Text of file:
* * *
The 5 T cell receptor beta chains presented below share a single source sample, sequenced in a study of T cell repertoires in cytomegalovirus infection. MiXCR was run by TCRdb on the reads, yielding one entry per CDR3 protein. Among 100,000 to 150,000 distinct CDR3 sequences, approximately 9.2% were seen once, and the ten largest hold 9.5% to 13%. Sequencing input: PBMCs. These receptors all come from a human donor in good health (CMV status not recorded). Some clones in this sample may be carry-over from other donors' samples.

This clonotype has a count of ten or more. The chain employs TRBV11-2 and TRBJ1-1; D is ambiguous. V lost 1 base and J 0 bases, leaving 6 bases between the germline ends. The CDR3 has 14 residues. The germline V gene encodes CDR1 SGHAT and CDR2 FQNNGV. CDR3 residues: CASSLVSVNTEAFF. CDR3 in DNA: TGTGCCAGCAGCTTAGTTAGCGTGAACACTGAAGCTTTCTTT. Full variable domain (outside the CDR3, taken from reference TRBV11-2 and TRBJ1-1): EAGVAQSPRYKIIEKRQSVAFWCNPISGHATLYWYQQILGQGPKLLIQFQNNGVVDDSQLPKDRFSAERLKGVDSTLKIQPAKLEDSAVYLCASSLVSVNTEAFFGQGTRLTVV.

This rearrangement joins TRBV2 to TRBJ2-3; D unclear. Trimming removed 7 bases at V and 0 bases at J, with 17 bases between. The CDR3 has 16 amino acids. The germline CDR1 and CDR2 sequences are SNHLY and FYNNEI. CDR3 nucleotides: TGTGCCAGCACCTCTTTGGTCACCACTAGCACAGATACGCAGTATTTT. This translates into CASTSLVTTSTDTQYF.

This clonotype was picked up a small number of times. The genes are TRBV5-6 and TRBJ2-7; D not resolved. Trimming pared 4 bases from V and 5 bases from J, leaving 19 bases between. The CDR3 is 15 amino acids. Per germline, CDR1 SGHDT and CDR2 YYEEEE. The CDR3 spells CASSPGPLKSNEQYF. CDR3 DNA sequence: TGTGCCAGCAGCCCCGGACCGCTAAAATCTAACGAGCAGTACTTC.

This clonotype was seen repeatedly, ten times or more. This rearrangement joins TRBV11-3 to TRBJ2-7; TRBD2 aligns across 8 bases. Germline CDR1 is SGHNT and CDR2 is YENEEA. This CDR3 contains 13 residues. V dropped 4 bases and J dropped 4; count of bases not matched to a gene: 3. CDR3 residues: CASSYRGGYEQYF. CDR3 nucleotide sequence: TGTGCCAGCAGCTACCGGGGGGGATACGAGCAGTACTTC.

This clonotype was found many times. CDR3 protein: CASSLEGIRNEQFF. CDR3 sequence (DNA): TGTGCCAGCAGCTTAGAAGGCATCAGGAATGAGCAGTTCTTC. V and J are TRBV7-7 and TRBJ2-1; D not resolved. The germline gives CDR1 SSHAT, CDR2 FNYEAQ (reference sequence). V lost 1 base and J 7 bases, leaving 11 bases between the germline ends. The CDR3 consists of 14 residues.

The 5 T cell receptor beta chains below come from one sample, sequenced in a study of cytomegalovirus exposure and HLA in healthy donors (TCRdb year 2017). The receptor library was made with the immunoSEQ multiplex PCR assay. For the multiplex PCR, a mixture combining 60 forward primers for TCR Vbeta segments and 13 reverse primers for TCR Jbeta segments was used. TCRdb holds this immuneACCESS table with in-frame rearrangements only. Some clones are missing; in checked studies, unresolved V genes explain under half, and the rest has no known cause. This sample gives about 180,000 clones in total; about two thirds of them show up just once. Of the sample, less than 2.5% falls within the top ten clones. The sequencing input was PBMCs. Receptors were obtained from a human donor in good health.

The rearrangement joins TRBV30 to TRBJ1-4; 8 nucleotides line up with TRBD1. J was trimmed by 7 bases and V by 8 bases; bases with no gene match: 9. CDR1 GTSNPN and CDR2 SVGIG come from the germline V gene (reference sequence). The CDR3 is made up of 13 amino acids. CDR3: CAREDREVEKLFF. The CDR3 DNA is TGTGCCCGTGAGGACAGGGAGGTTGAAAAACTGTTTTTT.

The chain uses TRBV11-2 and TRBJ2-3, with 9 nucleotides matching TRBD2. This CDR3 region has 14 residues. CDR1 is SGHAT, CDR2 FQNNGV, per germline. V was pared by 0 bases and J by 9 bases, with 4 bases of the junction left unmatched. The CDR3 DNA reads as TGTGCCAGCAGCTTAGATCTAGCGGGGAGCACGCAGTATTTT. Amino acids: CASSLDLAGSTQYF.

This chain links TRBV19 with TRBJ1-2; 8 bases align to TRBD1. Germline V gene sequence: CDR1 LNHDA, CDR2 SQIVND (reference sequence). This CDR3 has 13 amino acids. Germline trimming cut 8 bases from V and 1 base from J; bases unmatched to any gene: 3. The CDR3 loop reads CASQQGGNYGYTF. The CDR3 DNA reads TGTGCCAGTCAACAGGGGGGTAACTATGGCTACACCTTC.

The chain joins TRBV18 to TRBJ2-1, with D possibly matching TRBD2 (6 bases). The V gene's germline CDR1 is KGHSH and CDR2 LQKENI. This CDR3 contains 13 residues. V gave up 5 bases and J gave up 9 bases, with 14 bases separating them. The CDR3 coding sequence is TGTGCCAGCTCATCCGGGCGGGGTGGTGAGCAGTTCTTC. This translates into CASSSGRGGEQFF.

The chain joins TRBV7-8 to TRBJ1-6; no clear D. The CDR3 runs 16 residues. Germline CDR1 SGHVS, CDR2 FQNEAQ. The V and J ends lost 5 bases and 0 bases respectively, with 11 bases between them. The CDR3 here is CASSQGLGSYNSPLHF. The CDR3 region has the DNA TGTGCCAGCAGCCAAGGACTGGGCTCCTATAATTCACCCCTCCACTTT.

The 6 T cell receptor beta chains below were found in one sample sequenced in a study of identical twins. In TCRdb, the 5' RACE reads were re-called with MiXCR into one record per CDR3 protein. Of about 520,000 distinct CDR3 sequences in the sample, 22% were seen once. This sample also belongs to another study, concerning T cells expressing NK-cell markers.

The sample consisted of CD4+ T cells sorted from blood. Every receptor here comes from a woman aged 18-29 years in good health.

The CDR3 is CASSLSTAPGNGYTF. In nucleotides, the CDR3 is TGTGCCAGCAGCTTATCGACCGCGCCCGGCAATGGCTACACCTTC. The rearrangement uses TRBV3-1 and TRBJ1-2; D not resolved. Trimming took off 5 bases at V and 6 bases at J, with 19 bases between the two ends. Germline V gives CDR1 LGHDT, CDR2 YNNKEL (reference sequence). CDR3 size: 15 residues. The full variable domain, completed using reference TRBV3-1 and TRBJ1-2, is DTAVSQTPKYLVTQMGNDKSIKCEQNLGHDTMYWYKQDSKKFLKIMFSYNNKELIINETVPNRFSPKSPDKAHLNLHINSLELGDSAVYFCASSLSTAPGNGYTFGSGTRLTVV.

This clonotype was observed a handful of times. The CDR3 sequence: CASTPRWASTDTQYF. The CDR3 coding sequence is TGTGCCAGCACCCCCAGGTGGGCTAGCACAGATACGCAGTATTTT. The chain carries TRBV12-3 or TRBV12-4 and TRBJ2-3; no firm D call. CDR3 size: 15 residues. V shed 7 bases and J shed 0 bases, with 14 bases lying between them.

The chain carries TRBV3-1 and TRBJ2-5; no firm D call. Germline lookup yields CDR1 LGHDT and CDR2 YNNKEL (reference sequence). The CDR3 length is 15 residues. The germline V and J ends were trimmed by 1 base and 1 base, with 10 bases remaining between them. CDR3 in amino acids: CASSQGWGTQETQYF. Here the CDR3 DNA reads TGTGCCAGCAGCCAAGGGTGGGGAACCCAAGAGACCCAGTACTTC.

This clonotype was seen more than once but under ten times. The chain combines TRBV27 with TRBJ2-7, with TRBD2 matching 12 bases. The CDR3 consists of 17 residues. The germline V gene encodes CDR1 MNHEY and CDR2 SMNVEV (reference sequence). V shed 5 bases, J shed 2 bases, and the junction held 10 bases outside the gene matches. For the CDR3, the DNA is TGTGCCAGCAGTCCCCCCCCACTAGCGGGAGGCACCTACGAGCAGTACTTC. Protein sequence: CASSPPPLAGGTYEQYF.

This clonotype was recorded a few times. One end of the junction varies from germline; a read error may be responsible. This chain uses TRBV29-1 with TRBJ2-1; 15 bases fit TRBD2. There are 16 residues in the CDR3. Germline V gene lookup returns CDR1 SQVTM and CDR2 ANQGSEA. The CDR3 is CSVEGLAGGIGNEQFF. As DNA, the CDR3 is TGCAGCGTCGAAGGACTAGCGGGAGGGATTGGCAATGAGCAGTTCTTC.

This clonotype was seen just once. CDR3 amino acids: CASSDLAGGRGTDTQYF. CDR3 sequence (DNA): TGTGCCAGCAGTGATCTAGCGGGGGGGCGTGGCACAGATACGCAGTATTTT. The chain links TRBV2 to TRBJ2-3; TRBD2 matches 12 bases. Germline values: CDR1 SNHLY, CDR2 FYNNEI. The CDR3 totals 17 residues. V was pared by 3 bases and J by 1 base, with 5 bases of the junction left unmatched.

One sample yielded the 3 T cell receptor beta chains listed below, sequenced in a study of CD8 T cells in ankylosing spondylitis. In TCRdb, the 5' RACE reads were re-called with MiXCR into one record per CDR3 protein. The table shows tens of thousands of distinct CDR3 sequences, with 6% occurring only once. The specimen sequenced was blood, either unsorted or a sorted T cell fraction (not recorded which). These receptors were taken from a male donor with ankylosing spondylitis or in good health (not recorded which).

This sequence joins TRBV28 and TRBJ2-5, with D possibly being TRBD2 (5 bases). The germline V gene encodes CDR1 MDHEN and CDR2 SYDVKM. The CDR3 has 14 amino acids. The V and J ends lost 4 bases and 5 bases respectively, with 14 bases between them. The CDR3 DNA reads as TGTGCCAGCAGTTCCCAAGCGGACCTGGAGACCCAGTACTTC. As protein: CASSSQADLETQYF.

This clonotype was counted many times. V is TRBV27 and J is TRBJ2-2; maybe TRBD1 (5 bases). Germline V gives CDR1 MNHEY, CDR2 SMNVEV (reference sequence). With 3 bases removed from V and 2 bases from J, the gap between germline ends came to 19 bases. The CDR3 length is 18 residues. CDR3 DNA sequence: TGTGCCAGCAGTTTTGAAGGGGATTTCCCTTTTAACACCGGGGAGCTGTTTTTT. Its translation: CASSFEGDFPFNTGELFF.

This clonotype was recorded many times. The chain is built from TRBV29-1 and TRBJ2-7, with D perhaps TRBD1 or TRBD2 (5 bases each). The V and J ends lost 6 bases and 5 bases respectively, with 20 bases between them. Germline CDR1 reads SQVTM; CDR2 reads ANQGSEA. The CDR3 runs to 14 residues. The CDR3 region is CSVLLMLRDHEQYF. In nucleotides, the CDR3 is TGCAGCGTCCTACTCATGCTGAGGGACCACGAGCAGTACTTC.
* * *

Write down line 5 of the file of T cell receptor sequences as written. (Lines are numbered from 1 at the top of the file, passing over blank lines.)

This clonotype was seen repeatedly, ten times or more. This rearrangement joins TRBV11-3 to TRBJ2-7; TRBD2 aligns across 8 bases. Germline CDR1 is SGHNT and CDR2 is YENEEA. This CDR3 contains 13 residues. V dropped 4 bases and J dropped 4; count of bases not matched to a gene: 3. CDR3 residues: CASSYRGGYEQYF. CDR3 nucleotide sequence: TGTGCCAGCAGCTACCGGGGGGGATACGAGCAGTACTTC.